Invasive Breast Cancers
Invasive breast cancers mean the cancerous cells have migrated to other parts of the breast or the body. Two main categories of invasive breast cancers are invasive ductal carcinoma (IDC) and invasive lobular carcinoma (ILC). They are the most common types of breast cancers and account for about eighty percent of all cases. The American Cancer Society indicates over one hundred and eight women are diagnosed with invasive breast cancer annually.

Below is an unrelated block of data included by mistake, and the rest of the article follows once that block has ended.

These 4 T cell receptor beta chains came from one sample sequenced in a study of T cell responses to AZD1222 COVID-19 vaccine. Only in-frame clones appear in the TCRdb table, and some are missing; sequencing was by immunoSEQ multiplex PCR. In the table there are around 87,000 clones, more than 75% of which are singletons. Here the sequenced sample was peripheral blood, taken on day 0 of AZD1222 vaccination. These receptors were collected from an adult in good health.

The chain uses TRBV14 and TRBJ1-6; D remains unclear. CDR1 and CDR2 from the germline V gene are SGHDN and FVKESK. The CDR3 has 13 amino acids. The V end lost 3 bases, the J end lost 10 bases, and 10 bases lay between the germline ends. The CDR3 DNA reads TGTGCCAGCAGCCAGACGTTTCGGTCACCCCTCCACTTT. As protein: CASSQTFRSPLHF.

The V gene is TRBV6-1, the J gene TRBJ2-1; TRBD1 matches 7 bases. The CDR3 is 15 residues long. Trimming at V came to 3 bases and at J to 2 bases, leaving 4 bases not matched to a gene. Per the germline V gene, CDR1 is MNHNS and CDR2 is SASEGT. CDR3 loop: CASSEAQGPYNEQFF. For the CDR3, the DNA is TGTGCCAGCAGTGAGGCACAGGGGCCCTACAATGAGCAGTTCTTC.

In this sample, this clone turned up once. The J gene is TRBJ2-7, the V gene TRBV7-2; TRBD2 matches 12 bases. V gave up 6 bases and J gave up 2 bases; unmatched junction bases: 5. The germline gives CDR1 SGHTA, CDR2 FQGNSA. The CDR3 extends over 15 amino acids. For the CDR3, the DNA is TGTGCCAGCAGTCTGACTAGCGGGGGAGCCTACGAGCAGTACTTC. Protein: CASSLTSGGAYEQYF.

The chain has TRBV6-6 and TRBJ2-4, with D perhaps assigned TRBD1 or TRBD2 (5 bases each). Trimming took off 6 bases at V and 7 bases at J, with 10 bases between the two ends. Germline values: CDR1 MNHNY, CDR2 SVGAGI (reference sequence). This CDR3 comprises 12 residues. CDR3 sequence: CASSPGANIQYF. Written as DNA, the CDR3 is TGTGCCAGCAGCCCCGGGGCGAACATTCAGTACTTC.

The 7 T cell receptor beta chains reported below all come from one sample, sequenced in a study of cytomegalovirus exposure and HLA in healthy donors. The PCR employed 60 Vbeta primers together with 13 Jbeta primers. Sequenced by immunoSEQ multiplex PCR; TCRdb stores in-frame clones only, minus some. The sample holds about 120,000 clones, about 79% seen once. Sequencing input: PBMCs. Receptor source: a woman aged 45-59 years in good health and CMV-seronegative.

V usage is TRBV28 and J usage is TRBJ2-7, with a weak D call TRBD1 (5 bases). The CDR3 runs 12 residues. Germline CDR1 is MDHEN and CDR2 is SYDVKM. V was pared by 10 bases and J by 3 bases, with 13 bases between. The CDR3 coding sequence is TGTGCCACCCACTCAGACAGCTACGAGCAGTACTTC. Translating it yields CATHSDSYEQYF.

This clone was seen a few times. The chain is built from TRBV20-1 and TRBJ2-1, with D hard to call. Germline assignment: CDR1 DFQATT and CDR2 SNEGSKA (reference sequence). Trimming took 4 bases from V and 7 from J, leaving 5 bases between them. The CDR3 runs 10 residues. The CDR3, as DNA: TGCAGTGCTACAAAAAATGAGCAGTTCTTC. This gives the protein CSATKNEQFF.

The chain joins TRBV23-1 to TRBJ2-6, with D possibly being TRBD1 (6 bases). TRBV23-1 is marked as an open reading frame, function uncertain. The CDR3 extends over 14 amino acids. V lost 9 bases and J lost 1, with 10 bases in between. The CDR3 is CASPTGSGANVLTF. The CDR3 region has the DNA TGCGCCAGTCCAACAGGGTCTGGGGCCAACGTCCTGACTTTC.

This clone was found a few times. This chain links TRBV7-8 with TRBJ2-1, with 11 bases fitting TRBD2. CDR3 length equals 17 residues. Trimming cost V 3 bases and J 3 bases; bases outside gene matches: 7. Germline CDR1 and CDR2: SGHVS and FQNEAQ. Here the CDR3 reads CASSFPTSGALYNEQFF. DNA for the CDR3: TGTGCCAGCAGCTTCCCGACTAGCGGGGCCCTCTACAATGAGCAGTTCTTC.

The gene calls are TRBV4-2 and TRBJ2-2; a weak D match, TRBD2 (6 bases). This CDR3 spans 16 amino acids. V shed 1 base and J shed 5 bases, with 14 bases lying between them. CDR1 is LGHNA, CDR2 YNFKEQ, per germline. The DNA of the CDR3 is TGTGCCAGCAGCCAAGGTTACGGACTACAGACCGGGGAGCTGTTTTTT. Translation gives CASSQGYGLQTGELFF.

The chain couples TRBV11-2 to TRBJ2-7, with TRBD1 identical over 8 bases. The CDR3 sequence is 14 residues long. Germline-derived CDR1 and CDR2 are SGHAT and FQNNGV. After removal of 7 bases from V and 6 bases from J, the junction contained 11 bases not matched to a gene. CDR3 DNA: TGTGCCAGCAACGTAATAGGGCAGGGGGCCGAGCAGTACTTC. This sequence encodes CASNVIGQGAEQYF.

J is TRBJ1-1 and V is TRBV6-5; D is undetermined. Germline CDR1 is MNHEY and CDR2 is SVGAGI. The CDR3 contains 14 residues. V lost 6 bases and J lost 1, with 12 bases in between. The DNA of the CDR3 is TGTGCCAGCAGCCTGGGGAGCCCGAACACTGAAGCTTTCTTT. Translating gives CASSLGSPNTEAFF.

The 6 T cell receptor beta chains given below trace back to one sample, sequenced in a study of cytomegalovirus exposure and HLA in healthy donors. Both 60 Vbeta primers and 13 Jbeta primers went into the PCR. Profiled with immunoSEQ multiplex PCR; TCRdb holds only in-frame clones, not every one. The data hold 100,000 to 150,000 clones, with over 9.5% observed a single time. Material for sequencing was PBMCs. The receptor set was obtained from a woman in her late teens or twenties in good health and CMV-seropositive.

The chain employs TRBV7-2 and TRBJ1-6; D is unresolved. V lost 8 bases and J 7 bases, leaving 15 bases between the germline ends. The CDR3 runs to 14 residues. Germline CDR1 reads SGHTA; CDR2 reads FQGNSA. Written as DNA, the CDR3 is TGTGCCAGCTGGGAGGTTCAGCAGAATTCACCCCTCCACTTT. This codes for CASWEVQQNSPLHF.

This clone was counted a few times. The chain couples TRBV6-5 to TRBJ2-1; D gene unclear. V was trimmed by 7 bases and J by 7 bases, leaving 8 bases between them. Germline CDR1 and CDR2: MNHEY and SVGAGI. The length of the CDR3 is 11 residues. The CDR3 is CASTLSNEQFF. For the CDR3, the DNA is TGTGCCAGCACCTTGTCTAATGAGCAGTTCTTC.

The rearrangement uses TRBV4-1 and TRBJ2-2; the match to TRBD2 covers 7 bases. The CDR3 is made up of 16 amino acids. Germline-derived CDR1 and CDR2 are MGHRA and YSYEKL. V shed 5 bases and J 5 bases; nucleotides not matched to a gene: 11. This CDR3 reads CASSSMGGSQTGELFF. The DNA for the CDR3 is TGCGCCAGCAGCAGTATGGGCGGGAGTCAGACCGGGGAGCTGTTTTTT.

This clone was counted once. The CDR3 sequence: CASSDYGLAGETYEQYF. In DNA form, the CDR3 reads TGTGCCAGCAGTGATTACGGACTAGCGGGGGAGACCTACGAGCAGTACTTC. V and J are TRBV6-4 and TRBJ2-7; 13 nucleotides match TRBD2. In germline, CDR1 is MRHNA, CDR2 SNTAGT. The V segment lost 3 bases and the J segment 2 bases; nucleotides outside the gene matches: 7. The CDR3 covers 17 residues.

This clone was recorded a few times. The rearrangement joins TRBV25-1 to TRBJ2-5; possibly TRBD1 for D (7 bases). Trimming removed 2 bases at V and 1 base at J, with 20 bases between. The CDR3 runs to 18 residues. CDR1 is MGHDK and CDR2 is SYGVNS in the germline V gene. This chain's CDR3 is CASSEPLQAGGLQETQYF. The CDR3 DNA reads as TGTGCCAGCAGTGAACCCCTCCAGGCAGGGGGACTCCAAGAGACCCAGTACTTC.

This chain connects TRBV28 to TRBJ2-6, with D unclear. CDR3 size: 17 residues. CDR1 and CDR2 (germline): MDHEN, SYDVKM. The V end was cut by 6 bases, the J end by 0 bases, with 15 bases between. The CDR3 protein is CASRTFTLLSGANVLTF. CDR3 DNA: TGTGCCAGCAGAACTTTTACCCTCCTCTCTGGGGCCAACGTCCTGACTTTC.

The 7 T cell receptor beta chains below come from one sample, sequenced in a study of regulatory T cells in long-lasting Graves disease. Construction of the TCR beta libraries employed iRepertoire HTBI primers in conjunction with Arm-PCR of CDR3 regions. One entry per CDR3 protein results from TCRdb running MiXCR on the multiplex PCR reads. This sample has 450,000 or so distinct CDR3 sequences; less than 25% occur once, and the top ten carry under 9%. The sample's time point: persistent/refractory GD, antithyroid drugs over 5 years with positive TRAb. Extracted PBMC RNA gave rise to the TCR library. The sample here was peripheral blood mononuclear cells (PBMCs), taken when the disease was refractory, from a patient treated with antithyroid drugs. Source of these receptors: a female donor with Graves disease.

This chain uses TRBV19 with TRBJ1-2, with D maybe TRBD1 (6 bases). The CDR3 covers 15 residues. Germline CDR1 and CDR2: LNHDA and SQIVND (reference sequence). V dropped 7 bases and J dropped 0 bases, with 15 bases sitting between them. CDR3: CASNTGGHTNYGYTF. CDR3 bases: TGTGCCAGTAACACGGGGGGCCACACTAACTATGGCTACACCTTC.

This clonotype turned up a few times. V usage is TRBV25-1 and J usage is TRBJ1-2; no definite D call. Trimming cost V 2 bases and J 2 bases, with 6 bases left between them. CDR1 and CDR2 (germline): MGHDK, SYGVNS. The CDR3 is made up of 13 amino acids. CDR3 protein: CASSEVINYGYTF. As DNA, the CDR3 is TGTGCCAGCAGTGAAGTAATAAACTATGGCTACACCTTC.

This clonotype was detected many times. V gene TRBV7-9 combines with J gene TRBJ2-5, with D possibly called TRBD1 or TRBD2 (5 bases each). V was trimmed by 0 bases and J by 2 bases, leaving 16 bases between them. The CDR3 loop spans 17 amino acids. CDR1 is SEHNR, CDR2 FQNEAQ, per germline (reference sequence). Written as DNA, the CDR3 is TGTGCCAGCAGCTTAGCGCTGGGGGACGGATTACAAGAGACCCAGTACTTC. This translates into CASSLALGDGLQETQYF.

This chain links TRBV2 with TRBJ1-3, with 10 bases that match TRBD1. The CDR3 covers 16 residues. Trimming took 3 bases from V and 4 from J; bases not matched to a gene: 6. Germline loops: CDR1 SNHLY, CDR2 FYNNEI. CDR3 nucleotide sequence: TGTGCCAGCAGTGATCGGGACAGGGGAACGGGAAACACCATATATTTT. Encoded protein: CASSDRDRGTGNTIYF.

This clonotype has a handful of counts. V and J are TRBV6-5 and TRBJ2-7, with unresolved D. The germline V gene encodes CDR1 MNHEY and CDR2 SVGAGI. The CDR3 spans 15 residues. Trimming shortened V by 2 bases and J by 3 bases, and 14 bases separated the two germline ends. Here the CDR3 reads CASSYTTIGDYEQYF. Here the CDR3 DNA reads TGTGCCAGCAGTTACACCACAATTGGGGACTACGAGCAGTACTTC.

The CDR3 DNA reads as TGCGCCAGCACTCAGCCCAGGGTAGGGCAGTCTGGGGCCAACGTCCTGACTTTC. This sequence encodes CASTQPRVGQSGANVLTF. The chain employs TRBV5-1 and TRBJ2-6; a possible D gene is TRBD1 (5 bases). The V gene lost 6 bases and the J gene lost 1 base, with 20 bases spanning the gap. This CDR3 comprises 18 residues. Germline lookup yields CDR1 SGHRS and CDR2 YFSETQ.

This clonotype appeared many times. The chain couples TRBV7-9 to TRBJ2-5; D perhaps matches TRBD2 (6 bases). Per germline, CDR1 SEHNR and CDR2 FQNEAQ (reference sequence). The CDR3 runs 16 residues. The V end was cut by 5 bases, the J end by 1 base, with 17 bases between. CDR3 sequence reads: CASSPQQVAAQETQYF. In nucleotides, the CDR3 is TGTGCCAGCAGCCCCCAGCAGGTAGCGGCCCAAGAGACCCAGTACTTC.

IDC is the most common invasive breast cancer and mostly affects older women. However, it can affect women of any age and can affect men as well. The American Cancer Society reports the majority of the women who have been diagnosed with the cancer are over fifty-five years old. ILC accounts for about ten percent of invasive breast cancer. It occurs in the lobule and spreads to other breast and body tissues. Unlike other types of cancer, it does not cause a lump and is therefore hard to detect. However, it can be identified through a mammogram, ultrasound, MRI, or biopsy. ILC occurs later than IDC, especially after sixty years.